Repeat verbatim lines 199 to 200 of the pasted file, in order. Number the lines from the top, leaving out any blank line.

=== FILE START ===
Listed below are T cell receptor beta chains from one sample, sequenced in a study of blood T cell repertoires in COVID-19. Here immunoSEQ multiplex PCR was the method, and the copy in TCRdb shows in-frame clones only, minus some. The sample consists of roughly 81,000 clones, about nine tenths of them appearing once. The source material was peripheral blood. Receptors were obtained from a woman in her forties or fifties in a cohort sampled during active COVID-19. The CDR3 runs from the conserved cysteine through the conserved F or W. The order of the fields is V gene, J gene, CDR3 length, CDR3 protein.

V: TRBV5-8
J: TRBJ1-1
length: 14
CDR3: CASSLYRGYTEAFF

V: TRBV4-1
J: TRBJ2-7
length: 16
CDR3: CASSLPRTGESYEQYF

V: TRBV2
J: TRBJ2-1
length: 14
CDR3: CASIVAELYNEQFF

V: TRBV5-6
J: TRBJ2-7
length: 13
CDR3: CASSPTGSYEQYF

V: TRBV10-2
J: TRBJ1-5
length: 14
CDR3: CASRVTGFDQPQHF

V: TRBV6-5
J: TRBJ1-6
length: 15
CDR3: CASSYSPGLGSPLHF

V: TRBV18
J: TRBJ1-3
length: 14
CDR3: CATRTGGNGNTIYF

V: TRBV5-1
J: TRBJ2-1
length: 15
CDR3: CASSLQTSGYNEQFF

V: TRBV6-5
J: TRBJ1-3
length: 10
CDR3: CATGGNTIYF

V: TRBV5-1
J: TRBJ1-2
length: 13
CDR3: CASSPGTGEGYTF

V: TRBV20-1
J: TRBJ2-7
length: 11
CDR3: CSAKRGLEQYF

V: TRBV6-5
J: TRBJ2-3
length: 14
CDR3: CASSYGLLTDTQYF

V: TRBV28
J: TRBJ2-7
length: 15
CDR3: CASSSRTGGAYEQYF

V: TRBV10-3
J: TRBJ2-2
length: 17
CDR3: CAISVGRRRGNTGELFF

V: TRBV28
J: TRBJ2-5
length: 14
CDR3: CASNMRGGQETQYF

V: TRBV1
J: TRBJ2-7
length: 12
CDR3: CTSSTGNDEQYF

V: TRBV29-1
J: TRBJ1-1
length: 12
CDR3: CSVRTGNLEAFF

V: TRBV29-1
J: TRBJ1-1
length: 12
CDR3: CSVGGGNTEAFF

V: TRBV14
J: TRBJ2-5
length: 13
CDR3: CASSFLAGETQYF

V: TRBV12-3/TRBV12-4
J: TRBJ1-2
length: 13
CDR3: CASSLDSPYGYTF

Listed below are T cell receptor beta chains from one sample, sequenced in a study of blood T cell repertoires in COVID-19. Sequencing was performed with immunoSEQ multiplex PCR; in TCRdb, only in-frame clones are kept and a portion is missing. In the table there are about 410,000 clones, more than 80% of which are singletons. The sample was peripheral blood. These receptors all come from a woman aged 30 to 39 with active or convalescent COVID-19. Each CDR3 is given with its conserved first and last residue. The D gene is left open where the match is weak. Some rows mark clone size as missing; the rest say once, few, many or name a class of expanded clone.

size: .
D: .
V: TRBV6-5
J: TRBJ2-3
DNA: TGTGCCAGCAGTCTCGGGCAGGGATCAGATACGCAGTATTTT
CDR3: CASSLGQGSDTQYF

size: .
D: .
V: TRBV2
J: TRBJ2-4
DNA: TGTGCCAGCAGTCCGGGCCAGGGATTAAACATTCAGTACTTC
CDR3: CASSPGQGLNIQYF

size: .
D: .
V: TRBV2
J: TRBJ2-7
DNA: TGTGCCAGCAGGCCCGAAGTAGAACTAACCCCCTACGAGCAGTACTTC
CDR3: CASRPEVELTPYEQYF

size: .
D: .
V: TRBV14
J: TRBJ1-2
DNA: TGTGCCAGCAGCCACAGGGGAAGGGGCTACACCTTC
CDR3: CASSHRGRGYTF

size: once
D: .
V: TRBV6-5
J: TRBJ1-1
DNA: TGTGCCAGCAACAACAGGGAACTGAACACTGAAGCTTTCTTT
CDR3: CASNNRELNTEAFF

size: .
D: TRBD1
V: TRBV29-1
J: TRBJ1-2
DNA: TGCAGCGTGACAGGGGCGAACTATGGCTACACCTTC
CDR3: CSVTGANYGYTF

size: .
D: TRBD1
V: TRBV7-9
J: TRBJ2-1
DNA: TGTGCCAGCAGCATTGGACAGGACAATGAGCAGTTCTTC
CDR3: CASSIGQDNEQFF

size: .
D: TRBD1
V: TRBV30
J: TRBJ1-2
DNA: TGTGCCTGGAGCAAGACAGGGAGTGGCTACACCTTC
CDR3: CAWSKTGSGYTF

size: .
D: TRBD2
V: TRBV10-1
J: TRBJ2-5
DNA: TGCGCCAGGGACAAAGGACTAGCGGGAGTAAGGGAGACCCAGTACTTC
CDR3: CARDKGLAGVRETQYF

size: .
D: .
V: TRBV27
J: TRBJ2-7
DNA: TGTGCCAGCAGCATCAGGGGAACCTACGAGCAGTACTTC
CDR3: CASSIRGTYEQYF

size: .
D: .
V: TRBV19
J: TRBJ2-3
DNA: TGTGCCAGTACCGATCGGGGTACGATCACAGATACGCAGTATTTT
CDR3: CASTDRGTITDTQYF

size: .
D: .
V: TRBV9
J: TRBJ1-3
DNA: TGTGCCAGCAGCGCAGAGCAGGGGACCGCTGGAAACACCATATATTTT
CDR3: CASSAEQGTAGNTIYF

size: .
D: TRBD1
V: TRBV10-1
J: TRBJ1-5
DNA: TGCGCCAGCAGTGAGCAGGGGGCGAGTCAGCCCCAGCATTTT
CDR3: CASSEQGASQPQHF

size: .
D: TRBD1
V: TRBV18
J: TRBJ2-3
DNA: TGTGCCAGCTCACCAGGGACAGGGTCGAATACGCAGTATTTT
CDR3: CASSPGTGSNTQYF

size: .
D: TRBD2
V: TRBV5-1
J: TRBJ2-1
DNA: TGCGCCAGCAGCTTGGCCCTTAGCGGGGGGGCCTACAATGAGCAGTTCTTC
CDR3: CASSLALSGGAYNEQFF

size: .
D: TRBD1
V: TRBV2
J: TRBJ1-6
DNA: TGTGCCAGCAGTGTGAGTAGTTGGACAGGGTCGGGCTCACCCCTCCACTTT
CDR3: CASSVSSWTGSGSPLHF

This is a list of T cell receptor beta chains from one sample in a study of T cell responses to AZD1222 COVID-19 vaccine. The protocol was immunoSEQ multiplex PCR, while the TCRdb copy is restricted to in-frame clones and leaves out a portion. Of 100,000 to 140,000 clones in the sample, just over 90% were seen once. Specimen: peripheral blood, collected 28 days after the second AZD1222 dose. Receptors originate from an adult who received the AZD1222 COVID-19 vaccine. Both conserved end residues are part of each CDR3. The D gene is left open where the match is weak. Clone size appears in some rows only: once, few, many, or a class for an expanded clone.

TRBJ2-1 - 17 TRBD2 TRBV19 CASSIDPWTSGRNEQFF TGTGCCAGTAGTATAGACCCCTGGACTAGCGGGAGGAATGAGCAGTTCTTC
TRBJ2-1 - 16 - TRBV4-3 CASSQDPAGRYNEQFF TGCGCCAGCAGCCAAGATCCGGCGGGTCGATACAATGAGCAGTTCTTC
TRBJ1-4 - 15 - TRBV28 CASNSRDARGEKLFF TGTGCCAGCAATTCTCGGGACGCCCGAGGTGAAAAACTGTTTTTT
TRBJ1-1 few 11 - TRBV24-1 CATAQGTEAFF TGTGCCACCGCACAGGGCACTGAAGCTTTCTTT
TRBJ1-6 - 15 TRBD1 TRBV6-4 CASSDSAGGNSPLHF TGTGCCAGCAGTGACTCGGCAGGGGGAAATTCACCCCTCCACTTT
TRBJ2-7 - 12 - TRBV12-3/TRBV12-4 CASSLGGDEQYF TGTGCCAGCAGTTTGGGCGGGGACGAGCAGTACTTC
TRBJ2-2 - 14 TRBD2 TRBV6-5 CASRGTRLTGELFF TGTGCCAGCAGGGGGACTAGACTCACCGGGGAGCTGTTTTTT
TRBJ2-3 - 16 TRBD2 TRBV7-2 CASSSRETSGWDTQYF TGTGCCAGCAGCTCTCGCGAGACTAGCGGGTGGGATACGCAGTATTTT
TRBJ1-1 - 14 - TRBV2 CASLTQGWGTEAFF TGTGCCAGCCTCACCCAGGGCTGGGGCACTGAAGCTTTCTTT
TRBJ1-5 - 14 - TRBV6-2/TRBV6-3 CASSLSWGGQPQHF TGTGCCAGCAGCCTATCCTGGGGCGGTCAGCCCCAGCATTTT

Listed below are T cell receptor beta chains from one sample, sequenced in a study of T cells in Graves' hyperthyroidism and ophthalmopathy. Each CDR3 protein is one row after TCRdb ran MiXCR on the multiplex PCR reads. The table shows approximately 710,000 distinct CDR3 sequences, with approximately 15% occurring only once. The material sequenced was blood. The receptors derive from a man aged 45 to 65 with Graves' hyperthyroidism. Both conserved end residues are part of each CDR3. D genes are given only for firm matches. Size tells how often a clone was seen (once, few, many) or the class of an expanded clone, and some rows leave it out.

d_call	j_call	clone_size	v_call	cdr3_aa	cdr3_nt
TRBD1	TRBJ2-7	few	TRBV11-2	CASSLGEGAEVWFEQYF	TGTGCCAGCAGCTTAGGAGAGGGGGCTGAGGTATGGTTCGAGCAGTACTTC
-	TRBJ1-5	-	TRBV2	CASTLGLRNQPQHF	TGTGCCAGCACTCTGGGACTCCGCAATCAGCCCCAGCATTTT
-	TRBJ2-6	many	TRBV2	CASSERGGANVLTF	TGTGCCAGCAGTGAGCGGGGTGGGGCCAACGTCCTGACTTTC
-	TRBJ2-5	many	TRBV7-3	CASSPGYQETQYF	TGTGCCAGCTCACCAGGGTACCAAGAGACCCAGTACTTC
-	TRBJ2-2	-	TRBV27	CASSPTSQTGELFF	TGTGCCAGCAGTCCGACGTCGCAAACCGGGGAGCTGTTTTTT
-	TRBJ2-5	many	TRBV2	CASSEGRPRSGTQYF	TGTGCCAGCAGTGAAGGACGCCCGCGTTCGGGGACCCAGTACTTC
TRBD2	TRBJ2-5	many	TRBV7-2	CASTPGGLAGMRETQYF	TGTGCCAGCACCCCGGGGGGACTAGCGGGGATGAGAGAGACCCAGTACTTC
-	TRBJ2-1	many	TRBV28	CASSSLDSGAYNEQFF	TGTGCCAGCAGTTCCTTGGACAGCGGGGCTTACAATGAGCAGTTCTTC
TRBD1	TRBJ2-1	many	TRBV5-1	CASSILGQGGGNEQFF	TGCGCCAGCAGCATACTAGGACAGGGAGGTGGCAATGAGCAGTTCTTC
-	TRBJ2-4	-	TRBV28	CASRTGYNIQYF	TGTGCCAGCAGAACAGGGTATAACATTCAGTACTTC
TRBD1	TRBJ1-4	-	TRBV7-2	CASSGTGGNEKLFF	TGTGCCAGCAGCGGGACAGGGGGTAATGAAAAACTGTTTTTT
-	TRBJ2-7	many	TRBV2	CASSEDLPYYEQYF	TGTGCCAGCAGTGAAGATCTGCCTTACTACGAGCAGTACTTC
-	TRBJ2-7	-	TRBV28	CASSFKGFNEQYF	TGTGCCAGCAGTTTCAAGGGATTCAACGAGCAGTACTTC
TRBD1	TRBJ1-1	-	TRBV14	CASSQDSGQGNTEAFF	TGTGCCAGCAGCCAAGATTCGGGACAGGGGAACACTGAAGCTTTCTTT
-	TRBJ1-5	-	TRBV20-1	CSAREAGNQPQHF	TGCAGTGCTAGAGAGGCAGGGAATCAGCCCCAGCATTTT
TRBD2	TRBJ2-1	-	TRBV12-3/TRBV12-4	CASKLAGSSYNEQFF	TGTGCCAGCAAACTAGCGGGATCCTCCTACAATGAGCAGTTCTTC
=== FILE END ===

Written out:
-	TRBJ2-1	many	TRBV28	CASSSLDSGAYNEQFF	TGTGCCAGCAGTTCCTTGGACAGCGGGGCTTACAATGAGCAGTTCTTC
TRBD1	TRBJ2-1	many	TRBV5-1	CASSILGQGGGNEQFF	TGCGCCAGCAGCATACTAGGACAGGGAGGTGGCAATGAGCAGTTCTTC